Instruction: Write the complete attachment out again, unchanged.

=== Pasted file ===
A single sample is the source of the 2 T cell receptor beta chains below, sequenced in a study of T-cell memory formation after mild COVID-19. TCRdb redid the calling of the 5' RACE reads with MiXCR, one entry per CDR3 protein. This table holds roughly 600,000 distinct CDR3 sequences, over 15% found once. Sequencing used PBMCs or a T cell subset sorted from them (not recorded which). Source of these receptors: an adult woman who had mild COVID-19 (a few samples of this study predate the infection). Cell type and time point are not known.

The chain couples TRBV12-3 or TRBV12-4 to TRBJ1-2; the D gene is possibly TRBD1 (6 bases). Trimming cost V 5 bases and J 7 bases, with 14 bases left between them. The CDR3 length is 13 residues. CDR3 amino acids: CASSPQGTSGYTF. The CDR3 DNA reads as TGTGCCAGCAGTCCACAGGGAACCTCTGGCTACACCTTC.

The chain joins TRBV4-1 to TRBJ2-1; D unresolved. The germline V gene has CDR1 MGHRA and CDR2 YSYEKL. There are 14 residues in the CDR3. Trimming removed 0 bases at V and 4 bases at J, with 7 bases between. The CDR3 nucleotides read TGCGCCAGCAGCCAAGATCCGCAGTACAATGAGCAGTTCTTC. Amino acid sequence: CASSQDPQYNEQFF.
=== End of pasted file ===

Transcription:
A single sample is the source of the 2 T cell receptor beta chains below, sequenced in a study of T-cell memory formation after mild COVID-19. TCRdb redid the calling of the 5' RACE reads with MiXCR, one entry per CDR3 protein. This table holds roughly 600,000 distinct CDR3 sequences, over 15% found once. Sequencing used PBMCs or a T cell subset sorted from them (not recorded which). Source of these receptors: an adult woman who had mild COVID-19 (a few samples of this study predate the infection). Cell type and time point are not known.

The chain couples TRBV12-3 or TRBV12-4 to TRBJ1-2; the D gene is possibly TRBD1 (6 bases). Trimming cost V 5 bases and J 7 bases, with 14 bases left between them. The CDR3 length is 13 residues. CDR3 amino acids: CASSPQGTSGYTF. The CDR3 DNA reads as TGTGCCAGCAGTCCACAGGGAACCTCTGGCTACACCTTC.

The chain joins TRBV4-1 to TRBJ2-1; D unresolved. The germline V gene has CDR1 MGHRA and CDR2 YSYEKL. There are 14 residues in the CDR3. Trimming removed 0 bases at V and 4 bases at J, with 7 bases between. The CDR3 nucleotides read TGCGCCAGCAGCCAAGATCCGCAGTACAATGAGCAGTTCTTC. Amino acid sequence: CASSQDPQYNEQFF.